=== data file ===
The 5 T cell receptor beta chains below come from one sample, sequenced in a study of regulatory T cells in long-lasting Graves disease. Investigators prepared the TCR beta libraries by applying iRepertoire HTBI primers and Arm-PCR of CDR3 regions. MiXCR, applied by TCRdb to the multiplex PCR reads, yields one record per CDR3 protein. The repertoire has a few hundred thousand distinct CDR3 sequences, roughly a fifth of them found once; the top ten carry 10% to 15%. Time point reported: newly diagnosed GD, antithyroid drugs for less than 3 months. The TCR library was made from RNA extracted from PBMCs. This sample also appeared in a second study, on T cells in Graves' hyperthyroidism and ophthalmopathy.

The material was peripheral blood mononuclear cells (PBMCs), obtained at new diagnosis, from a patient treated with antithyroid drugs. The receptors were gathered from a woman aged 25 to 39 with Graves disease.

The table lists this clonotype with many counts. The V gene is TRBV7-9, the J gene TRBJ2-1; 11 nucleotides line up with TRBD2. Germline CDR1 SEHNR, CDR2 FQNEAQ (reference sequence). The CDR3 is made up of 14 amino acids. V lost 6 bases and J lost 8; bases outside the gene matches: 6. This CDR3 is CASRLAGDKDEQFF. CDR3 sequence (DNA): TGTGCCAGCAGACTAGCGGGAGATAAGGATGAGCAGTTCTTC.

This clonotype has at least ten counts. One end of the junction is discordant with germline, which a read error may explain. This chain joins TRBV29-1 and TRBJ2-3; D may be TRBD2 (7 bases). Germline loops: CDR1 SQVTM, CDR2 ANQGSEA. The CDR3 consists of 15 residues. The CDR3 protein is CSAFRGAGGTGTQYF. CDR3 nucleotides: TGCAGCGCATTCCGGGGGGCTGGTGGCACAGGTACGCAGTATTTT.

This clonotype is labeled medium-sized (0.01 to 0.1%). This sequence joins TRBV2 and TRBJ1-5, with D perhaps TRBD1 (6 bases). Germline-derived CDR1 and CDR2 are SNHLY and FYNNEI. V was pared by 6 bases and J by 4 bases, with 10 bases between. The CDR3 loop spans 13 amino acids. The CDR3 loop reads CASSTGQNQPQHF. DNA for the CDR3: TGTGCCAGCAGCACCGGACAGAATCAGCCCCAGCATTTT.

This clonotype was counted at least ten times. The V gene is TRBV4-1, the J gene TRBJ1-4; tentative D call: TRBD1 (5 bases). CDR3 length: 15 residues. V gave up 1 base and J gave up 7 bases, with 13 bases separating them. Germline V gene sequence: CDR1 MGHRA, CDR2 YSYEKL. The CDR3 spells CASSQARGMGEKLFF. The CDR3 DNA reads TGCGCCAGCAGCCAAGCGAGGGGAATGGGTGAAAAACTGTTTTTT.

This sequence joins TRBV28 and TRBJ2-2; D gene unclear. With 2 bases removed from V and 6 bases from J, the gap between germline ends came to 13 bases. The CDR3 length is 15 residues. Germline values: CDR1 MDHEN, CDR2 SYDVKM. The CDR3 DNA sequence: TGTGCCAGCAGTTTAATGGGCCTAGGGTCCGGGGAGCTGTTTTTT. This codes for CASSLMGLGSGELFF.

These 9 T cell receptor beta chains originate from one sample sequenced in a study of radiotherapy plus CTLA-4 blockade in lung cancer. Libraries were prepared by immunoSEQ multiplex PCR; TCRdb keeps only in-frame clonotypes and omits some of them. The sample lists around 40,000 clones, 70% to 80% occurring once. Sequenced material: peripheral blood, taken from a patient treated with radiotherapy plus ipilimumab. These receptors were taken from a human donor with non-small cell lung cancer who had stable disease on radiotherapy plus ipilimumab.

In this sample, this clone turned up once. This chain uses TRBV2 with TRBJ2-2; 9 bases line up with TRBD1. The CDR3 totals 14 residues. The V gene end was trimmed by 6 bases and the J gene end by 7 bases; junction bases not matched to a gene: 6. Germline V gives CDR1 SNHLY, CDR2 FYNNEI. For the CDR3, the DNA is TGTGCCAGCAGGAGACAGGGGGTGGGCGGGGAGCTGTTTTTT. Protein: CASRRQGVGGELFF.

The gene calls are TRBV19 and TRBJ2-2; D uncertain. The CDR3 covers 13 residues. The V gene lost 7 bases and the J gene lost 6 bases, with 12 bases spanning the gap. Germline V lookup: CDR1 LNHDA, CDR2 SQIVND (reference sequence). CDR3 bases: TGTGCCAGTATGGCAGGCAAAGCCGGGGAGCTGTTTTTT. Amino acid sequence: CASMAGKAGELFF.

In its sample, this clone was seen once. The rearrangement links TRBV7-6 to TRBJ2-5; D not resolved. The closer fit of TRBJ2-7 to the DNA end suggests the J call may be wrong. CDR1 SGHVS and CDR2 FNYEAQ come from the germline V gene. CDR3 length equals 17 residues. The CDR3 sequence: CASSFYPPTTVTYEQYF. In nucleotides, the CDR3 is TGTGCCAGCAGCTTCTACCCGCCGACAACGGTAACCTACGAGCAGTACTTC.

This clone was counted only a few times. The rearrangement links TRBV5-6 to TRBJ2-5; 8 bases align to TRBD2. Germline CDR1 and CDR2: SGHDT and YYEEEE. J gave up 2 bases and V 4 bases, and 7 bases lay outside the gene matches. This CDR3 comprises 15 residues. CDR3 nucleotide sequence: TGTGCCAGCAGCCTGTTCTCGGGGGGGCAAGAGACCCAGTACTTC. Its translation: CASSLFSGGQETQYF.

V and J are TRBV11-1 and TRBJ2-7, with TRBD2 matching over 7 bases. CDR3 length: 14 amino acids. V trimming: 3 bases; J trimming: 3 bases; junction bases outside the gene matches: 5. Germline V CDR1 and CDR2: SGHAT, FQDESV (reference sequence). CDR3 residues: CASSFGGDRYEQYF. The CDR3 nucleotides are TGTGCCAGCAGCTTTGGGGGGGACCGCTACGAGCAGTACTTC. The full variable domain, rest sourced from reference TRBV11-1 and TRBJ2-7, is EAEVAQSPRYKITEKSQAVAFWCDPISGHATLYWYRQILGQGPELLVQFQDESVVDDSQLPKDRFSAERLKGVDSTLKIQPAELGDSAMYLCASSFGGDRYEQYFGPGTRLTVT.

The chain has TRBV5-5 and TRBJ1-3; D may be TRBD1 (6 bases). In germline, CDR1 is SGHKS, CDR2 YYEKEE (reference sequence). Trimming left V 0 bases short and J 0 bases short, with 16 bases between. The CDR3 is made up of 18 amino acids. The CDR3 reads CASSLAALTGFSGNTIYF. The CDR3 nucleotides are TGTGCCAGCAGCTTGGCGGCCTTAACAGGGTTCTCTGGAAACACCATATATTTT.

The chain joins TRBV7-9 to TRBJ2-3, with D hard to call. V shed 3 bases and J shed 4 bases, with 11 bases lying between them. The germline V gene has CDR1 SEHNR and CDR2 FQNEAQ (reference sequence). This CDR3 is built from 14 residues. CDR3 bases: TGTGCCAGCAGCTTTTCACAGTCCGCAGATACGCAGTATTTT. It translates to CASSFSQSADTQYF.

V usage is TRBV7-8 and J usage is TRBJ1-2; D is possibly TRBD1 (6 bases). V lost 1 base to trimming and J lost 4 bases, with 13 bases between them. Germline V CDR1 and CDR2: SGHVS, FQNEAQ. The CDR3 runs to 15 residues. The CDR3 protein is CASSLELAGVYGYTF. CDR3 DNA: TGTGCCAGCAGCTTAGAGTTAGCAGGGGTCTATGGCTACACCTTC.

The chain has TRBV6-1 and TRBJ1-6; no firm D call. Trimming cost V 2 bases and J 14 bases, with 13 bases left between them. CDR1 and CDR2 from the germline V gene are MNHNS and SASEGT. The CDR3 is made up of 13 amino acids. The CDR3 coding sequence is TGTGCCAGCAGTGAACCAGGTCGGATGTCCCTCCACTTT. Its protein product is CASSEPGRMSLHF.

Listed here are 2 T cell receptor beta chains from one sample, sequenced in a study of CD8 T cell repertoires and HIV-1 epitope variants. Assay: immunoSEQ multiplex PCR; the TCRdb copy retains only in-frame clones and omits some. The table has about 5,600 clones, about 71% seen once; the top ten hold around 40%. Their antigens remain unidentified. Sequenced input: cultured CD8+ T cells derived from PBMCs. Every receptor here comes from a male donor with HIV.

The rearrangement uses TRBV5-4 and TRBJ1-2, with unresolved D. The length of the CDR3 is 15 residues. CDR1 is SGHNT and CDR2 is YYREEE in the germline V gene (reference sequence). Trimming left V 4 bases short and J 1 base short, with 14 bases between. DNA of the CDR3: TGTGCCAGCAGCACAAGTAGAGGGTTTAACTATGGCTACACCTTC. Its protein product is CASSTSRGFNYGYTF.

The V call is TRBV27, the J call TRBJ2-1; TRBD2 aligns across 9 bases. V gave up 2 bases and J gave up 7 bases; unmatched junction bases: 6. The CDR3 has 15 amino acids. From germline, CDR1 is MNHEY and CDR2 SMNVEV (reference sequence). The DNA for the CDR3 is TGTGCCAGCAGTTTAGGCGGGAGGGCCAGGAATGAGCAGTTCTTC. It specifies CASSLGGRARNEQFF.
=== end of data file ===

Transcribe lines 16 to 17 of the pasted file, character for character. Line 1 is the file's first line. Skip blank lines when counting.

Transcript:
V usage is TRBV7-8 and J usage is TRBJ1-2; D is possibly TRBD1 (6 bases). V lost 1 base to trimming and J lost 4 bases, with 13 bases between them. Germline V CDR1 and CDR2: SGHVS, FQNEAQ. The CDR3 runs to 15 residues. The CDR3 protein is CASSLELAGVYGYTF. CDR3 DNA: TGTGCCAGCAGCTTAGAGTTAGCAGGGGTCTATGGCTACACCTTC.

The chain has TRBV6-1 and TRBJ1-6; no firm D call. Trimming cost V 2 bases and J 14 bases, with 13 bases left between them. CDR1 and CDR2 from the germline V gene are MNHNS and SASEGT. The CDR3 is made up of 13 amino acids. The CDR3 coding sequence is TGTGCCAGCAGTGAACCAGGTCGGATGTCCCTCCACTTT. Its protein product is CASSEPGRMSLHF.